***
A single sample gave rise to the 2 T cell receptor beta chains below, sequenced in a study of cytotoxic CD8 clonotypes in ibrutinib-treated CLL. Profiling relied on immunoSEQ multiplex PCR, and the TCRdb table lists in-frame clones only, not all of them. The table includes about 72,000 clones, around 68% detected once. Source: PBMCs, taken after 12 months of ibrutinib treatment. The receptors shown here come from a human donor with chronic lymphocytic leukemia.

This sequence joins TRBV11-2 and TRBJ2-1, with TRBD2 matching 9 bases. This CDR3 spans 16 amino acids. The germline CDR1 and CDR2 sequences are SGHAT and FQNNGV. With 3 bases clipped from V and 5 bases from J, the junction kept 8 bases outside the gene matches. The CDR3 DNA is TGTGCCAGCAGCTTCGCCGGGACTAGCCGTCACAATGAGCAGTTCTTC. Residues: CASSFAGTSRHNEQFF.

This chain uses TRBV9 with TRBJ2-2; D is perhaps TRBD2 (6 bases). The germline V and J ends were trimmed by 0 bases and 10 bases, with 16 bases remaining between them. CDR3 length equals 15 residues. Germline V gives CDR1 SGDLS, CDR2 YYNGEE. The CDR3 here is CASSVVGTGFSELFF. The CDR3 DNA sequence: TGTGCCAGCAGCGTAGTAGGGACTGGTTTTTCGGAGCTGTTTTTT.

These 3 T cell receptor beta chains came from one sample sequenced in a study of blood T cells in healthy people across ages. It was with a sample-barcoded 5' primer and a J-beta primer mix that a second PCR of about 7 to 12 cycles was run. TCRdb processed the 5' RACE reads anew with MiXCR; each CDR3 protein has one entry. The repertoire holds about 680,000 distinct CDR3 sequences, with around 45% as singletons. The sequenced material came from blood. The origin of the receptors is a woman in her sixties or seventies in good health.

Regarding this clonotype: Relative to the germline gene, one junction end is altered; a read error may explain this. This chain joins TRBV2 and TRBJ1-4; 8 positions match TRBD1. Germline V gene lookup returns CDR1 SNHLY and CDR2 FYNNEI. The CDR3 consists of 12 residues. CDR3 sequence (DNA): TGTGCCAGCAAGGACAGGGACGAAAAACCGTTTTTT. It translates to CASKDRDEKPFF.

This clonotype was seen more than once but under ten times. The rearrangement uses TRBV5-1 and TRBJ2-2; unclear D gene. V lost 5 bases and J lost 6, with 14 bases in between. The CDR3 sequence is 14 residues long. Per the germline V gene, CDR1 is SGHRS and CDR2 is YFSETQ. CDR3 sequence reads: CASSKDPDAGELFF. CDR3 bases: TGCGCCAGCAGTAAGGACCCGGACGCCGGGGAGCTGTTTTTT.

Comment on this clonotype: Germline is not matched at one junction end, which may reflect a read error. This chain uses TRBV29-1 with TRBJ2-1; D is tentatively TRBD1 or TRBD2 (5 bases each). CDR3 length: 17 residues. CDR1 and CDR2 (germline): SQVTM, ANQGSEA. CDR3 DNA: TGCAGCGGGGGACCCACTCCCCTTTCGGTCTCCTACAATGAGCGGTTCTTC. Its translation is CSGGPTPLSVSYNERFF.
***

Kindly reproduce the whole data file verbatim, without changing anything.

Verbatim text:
A single sample gave rise to the 2 T cell receptor beta chains below, sequenced in a study of cytotoxic CD8 clonotypes in ibrutinib-treated CLL. Profiling relied on immunoSEQ multiplex PCR, and the TCRdb table lists in-frame clones only, not all of them. The table includes about 72,000 clones, around 68% detected once. Source: PBMCs, taken after 12 months of ibrutinib treatment. The receptors shown here come from a human donor with chronic lymphocytic leukemia.

This sequence joins TRBV11-2 and TRBJ2-1, with TRBD2 matching 9 bases. This CDR3 spans 16 amino acids. The germline CDR1 and CDR2 sequences are SGHAT and FQNNGV. With 3 bases clipped from V and 5 bases from J, the junction kept 8 bases outside the gene matches. The CDR3 DNA is TGTGCCAGCAGCTTCGCCGGGACTAGCCGTCACAATGAGCAGTTCTTC. Residues: CASSFAGTSRHNEQFF.

This chain uses TRBV9 with TRBJ2-2; D is perhaps TRBD2 (6 bases). The germline V and J ends were trimmed by 0 bases and 10 bases, with 16 bases remaining between them. CDR3 length equals 15 residues. Germline V gives CDR1 SGDLS, CDR2 YYNGEE. The CDR3 here is CASSVVGTGFSELFF. The CDR3 DNA sequence: TGTGCCAGCAGCGTAGTAGGGACTGGTTTTTCGGAGCTGTTTTTT.

These 3 T cell receptor beta chains came from one sample sequenced in a study of blood T cells in healthy people across ages. It was with a sample-barcoded 5' primer and a J-beta primer mix that a second PCR of about 7 to 12 cycles was run. TCRdb processed the 5' RACE reads anew with MiXCR; each CDR3 protein has one entry. The repertoire holds about 680,000 distinct CDR3 sequences, with around 45% as singletons. The sequenced material came from blood. The origin of the receptors is a woman in her sixties or seventies in good health.

Regarding this clonotype: Relative to the germline gene, one junction end is altered; a read error may explain this. This chain joins TRBV2 and TRBJ1-4; 8 positions match TRBD1. Germline V gene lookup returns CDR1 SNHLY and CDR2 FYNNEI. The CDR3 consists of 12 residues. CDR3 sequence (DNA): TGTGCCAGCAAGGACAGGGACGAAAAACCGTTTTTT. It translates to CASKDRDEKPFF.

This clonotype was seen more than once but under ten times. The rearrangement uses TRBV5-1 and TRBJ2-2; unclear D gene. V lost 5 bases and J lost 6, with 14 bases in between. The CDR3 sequence is 14 residues long. Per the germline V gene, CDR1 is SGHRS and CDR2 is YFSETQ. CDR3 sequence reads: CASSKDPDAGELFF. CDR3 bases: TGCGCCAGCAGTAAGGACCCGGACGCCGGGGAGCTGTTTTTT.

Comment on this clonotype: Germline is not matched at one junction end, which may reflect a read error. This chain uses TRBV29-1 with TRBJ2-1; D is tentatively TRBD1 or TRBD2 (5 bases each). CDR3 length: 17 residues. CDR1 and CDR2 (germline): SQVTM, ANQGSEA. CDR3 DNA: TGCAGCGGGGGACCCACTCCCCTTTCGGTCTCCTACAATGAGCGGTTCTTC. Its translation is CSGGPTPLSVSYNERFF.